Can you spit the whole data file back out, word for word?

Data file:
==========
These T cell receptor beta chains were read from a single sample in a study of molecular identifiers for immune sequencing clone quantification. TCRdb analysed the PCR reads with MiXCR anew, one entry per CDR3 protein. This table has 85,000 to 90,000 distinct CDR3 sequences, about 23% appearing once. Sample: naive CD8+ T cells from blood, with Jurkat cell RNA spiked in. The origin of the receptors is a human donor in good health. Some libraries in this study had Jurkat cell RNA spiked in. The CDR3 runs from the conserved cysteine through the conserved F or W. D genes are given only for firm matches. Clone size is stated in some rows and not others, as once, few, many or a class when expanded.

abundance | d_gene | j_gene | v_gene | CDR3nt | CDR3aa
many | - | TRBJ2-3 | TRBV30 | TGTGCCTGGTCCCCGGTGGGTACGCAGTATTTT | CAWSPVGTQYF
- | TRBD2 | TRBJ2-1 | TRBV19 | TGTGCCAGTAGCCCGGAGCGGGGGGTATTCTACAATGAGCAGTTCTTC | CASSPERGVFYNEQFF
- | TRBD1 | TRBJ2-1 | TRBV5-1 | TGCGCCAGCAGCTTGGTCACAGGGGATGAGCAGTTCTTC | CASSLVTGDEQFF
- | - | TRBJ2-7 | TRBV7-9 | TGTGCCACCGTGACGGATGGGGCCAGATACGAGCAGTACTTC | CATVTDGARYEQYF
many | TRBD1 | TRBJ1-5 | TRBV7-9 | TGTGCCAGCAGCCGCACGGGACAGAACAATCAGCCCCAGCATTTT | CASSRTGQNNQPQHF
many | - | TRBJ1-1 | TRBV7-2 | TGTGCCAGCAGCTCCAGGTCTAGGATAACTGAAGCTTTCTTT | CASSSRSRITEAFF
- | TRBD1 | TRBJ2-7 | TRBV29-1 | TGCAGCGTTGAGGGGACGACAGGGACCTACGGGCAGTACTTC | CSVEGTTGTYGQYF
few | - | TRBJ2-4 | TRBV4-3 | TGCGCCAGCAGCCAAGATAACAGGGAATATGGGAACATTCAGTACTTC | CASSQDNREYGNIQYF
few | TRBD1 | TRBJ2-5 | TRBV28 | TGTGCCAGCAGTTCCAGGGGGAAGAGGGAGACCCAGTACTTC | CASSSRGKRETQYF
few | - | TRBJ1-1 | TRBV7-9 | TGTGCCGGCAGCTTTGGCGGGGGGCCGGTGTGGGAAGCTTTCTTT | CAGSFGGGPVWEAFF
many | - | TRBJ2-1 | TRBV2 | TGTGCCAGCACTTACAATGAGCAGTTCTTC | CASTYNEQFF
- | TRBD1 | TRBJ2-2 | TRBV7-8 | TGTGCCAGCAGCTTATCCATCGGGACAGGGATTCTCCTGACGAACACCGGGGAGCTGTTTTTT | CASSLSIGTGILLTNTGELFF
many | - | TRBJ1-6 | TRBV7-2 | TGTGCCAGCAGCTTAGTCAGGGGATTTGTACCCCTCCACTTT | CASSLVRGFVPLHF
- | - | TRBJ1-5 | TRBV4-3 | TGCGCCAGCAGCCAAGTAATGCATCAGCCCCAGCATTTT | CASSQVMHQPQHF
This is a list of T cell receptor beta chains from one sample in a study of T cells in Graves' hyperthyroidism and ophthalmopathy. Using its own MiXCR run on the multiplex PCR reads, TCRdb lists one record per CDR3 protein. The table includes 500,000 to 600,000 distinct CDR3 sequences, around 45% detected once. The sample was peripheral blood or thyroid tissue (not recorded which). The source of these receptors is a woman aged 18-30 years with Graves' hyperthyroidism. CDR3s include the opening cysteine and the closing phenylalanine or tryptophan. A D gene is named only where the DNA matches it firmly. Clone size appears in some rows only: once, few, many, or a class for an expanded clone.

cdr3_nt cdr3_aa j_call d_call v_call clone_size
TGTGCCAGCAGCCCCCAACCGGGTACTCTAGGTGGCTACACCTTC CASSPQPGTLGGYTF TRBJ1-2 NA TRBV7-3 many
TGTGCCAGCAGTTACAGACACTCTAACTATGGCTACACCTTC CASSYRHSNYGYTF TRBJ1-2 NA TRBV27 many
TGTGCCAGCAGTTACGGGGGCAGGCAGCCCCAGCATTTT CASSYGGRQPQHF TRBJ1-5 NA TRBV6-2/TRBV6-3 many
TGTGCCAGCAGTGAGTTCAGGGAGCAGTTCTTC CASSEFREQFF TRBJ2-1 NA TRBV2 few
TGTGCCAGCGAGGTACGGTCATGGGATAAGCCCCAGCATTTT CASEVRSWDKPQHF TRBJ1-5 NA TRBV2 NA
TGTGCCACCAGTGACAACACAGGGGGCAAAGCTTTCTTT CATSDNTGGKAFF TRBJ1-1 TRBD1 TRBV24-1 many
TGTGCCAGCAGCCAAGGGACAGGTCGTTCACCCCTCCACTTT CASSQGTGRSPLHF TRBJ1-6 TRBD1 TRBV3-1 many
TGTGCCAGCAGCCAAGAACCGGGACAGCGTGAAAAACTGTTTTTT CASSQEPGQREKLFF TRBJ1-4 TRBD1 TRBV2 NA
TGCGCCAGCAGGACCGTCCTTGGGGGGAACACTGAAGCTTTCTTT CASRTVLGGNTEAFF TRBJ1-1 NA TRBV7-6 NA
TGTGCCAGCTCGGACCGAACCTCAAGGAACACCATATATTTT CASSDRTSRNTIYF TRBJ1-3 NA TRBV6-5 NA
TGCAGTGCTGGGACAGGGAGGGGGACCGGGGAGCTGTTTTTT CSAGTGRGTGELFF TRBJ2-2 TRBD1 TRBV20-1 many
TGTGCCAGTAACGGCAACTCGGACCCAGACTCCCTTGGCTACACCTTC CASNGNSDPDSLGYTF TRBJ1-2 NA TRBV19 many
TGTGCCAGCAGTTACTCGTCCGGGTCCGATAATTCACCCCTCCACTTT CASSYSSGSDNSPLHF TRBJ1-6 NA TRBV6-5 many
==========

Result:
These T cell receptor beta chains were read from a single sample in a study of molecular identifiers for immune sequencing clone quantification. TCRdb analysed the PCR reads with MiXCR anew, one entry per CDR3 protein. This table has 85,000 to 90,000 distinct CDR3 sequences, about 23% appearing once. Sample: naive CD8+ T cells from blood, with Jurkat cell RNA spiked in. The origin of the receptors is a human donor in good health. Some libraries in this study had Jurkat cell RNA spiked in. The CDR3 runs from the conserved cysteine through the conserved F or W. D genes are given only for firm matches. Clone size is stated in some rows and not others, as once, few, many or a class when expanded.

abundance | d_gene | j_gene | v_gene | CDR3nt | CDR3aa
many | - | TRBJ2-3 | TRBV30 | TGTGCCTGGTCCCCGGTGGGTACGCAGTATTTT | CAWSPVGTQYF
- | TRBD2 | TRBJ2-1 | TRBV19 | TGTGCCAGTAGCCCGGAGCGGGGGGTATTCTACAATGAGCAGTTCTTC | CASSPERGVFYNEQFF
- | TRBD1 | TRBJ2-1 | TRBV5-1 | TGCGCCAGCAGCTTGGTCACAGGGGATGAGCAGTTCTTC | CASSLVTGDEQFF
- | - | TRBJ2-7 | TRBV7-9 | TGTGCCACCGTGACGGATGGGGCCAGATACGAGCAGTACTTC | CATVTDGARYEQYF
many | TRBD1 | TRBJ1-5 | TRBV7-9 | TGTGCCAGCAGCCGCACGGGACAGAACAATCAGCCCCAGCATTTT | CASSRTGQNNQPQHF
many | - | TRBJ1-1 | TRBV7-2 | TGTGCCAGCAGCTCCAGGTCTAGGATAACTGAAGCTTTCTTT | CASSSRSRITEAFF
- | TRBD1 | TRBJ2-7 | TRBV29-1 | TGCAGCGTTGAGGGGACGACAGGGACCTACGGGCAGTACTTC | CSVEGTTGTYGQYF
few | - | TRBJ2-4 | TRBV4-3 | TGCGCCAGCAGCCAAGATAACAGGGAATATGGGAACATTCAGTACTTC | CASSQDNREYGNIQYF
few | TRBD1 | TRBJ2-5 | TRBV28 | TGTGCCAGCAGTTCCAGGGGGAAGAGGGAGACCCAGTACTTC | CASSSRGKRETQYF
few | - | TRBJ1-1 | TRBV7-9 | TGTGCCGGCAGCTTTGGCGGGGGGCCGGTGTGGGAAGCTTTCTTT | CAGSFGGGPVWEAFF
many | - | TRBJ2-1 | TRBV2 | TGTGCCAGCACTTACAATGAGCAGTTCTTC | CASTYNEQFF
- | TRBD1 | TRBJ2-2 | TRBV7-8 | TGTGCCAGCAGCTTATCCATCGGGACAGGGATTCTCCTGACGAACACCGGGGAGCTGTTTTTT | CASSLSIGTGILLTNTGELFF
many | - | TRBJ1-6 | TRBV7-2 | TGTGCCAGCAGCTTAGTCAGGGGATTTGTACCCCTCCACTTT | CASSLVRGFVPLHF
- | - | TRBJ1-5 | TRBV4-3 | TGCGCCAGCAGCCAAGTAATGCATCAGCCCCAGCATTTT | CASSQVMHQPQHF
This is a list of T cell receptor beta chains from one sample in a study of T cells in Graves' hyperthyroidism and ophthalmopathy. Using its own MiXCR run on the multiplex PCR reads, TCRdb lists one record per CDR3 protein. The table includes 500,000 to 600,000 distinct CDR3 sequences, around 45% detected once. The sample was peripheral blood or thyroid tissue (not recorded which). The source of these receptors is a woman aged 18-30 years with Graves' hyperthyroidism. CDR3s include the opening cysteine and the closing phenylalanine or tryptophan. A D gene is named only where the DNA matches it firmly. Clone size appears in some rows only: once, few, many, or a class for an expanded clone.

cdr3_nt cdr3_aa j_call d_call v_call clone_size
TGTGCCAGCAGCCCCCAACCGGGTACTCTAGGTGGCTACACCTTC CASSPQPGTLGGYTF TRBJ1-2 NA TRBV7-3 many
TGTGCCAGCAGTTACAGACACTCTAACTATGGCTACACCTTC CASSYRHSNYGYTF TRBJ1-2 NA TRBV27 many
TGTGCCAGCAGTTACGGGGGCAGGCAGCCCCAGCATTTT CASSYGGRQPQHF TRBJ1-5 NA TRBV6-2/TRBV6-3 many
TGTGCCAGCAGTGAGTTCAGGGAGCAGTTCTTC CASSEFREQFF TRBJ2-1 NA TRBV2 few
TGTGCCAGCGAGGTACGGTCATGGGATAAGCCCCAGCATTTT CASEVRSWDKPQHF TRBJ1-5 NA TRBV2 NA
TGTGCCACCAGTGACAACACAGGGGGCAAAGCTTTCTTT CATSDNTGGKAFF TRBJ1-1 TRBD1 TRBV24-1 many
TGTGCCAGCAGCCAAGGGACAGGTCGTTCACCCCTCCACTTT CASSQGTGRSPLHF TRBJ1-6 TRBD1 TRBV3-1 many
TGTGCCAGCAGCCAAGAACCGGGACAGCGTGAAAAACTGTTTTTT CASSQEPGQREKLFF TRBJ1-4 TRBD1 TRBV2 NA
TGCGCCAGCAGGACCGTCCTTGGGGGGAACACTGAAGCTTTCTTT CASRTVLGGNTEAFF TRBJ1-1 NA TRBV7-6 NA
TGTGCCAGCTCGGACCGAACCTCAAGGAACACCATATATTTT CASSDRTSRNTIYF TRBJ1-3 NA TRBV6-5 NA
TGCAGTGCTGGGACAGGGAGGGGGACCGGGGAGCTGTTTTTT CSAGTGRGTGELFF TRBJ2-2 TRBD1 TRBV20-1 many
TGTGCCAGTAACGGCAACTCGGACCCAGACTCCCTTGGCTACACCTTC CASNGNSDPDSLGYTF TRBJ1-2 NA TRBV19 many
TGTGCCAGCAGTTACTCGTCCGGGTCCGATAATTCACCCCTCCACTTT CASSYSSGSDNSPLHF TRBJ1-6 NA TRBV6-5 many